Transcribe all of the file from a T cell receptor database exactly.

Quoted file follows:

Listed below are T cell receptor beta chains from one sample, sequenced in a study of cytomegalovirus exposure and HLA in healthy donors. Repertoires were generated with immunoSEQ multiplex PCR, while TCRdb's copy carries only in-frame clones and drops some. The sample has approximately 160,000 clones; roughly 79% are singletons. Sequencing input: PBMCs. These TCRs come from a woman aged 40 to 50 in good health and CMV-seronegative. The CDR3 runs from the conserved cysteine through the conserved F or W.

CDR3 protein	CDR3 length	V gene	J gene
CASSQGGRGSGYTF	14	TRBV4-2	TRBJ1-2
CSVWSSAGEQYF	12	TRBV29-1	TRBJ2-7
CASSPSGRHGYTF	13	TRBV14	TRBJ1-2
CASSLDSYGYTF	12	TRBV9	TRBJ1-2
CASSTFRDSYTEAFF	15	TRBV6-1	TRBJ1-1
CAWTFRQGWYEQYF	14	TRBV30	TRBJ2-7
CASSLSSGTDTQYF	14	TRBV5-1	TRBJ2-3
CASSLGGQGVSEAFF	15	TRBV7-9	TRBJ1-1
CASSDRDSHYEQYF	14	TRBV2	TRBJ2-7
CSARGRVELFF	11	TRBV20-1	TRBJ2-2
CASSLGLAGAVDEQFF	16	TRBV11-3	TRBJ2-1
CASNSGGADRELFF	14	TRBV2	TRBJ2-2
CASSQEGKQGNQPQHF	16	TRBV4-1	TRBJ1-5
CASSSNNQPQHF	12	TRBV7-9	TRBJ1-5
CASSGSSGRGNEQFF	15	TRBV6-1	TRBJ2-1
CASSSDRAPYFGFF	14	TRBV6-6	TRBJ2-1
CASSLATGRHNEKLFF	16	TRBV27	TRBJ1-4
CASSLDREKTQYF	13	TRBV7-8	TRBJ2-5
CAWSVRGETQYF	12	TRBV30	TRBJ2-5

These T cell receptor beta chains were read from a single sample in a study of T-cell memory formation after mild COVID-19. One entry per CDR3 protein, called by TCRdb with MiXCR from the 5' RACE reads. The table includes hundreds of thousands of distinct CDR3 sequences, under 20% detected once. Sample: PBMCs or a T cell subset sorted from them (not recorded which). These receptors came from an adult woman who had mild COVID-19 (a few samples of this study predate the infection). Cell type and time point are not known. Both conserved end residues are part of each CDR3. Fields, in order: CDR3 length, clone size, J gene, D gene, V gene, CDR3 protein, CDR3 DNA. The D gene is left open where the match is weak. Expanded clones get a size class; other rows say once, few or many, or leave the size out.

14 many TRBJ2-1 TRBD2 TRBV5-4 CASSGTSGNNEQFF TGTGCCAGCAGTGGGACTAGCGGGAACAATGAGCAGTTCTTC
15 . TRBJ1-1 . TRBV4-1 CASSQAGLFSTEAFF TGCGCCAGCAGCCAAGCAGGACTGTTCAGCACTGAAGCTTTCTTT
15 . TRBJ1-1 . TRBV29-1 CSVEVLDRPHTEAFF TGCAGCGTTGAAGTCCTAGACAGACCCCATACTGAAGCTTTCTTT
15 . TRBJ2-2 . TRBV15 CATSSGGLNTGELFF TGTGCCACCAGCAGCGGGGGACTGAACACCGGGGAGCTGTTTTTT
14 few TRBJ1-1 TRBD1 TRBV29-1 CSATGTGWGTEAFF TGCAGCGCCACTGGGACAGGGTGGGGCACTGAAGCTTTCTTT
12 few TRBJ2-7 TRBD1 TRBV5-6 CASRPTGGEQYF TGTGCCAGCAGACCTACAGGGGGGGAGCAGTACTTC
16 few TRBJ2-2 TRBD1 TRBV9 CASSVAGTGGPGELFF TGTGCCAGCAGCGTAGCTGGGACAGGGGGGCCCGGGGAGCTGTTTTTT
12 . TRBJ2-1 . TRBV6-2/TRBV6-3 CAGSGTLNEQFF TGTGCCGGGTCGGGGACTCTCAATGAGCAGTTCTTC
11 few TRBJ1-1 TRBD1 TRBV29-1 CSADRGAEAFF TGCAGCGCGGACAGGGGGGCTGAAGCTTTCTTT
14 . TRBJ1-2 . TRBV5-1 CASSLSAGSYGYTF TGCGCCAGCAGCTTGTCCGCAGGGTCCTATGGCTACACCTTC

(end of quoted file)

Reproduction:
Listed below are T cell receptor beta chains from one sample, sequenced in a study of cytomegalovirus exposure and HLA in healthy donors. Repertoires were generated with immunoSEQ multiplex PCR, while TCRdb's copy carries only in-frame clones and drops some. The sample has approximately 160,000 clones; roughly 79% are singletons. Sequencing input: PBMCs. These TCRs come from a woman aged 40 to 50 in good health and CMV-seronegative. The CDR3 runs from the conserved cysteine through the conserved F or W.

CDR3 protein	CDR3 length	V gene	J gene
CASSQGGRGSGYTF	14	TRBV4-2	TRBJ1-2
CSVWSSAGEQYF	12	TRBV29-1	TRBJ2-7
CASSPSGRHGYTF	13	TRBV14	TRBJ1-2
CASSLDSYGYTF	12	TRBV9	TRBJ1-2
CASSTFRDSYTEAFF	15	TRBV6-1	TRBJ1-1
CAWTFRQGWYEQYF	14	TRBV30	TRBJ2-7
CASSLSSGTDTQYF	14	TRBV5-1	TRBJ2-3
CASSLGGQGVSEAFF	15	TRBV7-9	TRBJ1-1
CASSDRDSHYEQYF	14	TRBV2	TRBJ2-7
CSARGRVELFF	11	TRBV20-1	TRBJ2-2
CASSLGLAGAVDEQFF	16	TRBV11-3	TRBJ2-1
CASNSGGADRELFF	14	TRBV2	TRBJ2-2
CASSQEGKQGNQPQHF	16	TRBV4-1	TRBJ1-5
CASSSNNQPQHF	12	TRBV7-9	TRBJ1-5
CASSGSSGRGNEQFF	15	TRBV6-1	TRBJ2-1
CASSSDRAPYFGFF	14	TRBV6-6	TRBJ2-1
CASSLATGRHNEKLFF	16	TRBV27	TRBJ1-4
CASSLDREKTQYF	13	TRBV7-8	TRBJ2-5
CAWSVRGETQYF	12	TRBV30	TRBJ2-5

These T cell receptor beta chains were read from a single sample in a study of T-cell memory formation after mild COVID-19. One entry per CDR3 protein, called by TCRdb with MiXCR from the 5' RACE reads. The table includes hundreds of thousands of distinct CDR3 sequences, under 20% detected once. Sample: PBMCs or a T cell subset sorted from them (not recorded which). These receptors came from an adult woman who had mild COVID-19 (a few samples of this study predate the infection). Cell type and time point are not known. Both conserved end residues are part of each CDR3. Fields, in order: CDR3 length, clone size, J gene, D gene, V gene, CDR3 protein, CDR3 DNA. The D gene is left open where the match is weak. Expanded clones get a size class; other rows say once, few or many, or leave the size out.

14 many TRBJ2-1 TRBD2 TRBV5-4 CASSGTSGNNEQFF TGTGCCAGCAGTGGGACTAGCGGGAACAATGAGCAGTTCTTC
15 . TRBJ1-1 . TRBV4-1 CASSQAGLFSTEAFF TGCGCCAGCAGCCAAGCAGGACTGTTCAGCACTGAAGCTTTCTTT
15 . TRBJ1-1 . TRBV29-1 CSVEVLDRPHTEAFF TGCAGCGTTGAAGTCCTAGACAGACCCCATACTGAAGCTTTCTTT
15 . TRBJ2-2 . TRBV15 CATSSGGLNTGELFF TGTGCCACCAGCAGCGGGGGACTGAACACCGGGGAGCTGTTTTTT
14 few TRBJ1-1 TRBD1 TRBV29-1 CSATGTGWGTEAFF TGCAGCGCCACTGGGACAGGGTGGGGCACTGAAGCTTTCTTT
12 few TRBJ2-7 TRBD1 TRBV5-6 CASRPTGGEQYF TGTGCCAGCAGACCTACAGGGGGGGAGCAGTACTTC
16 few TRBJ2-2 TRBD1 TRBV9 CASSVAGTGGPGELFF TGTGCCAGCAGCGTAGCTGGGACAGGGGGGCCCGGGGAGCTGTTTTTT
12 . TRBJ2-1 . TRBV6-2/TRBV6-3 CAGSGTLNEQFF TGTGCCGGGTCGGGGACTCTCAATGAGCAGTTCTTC
11 few TRBJ1-1 TRBD1 TRBV29-1 CSADRGAEAFF TGCAGCGCGGACAGGGGGGCTGAAGCTTTCTTT
14 . TRBJ1-2 . TRBV5-1 CASSLSAGSYGYTF TGCGCCAGCAGCTTGTCCGCAGGGTCCTATGGCTACACCTTC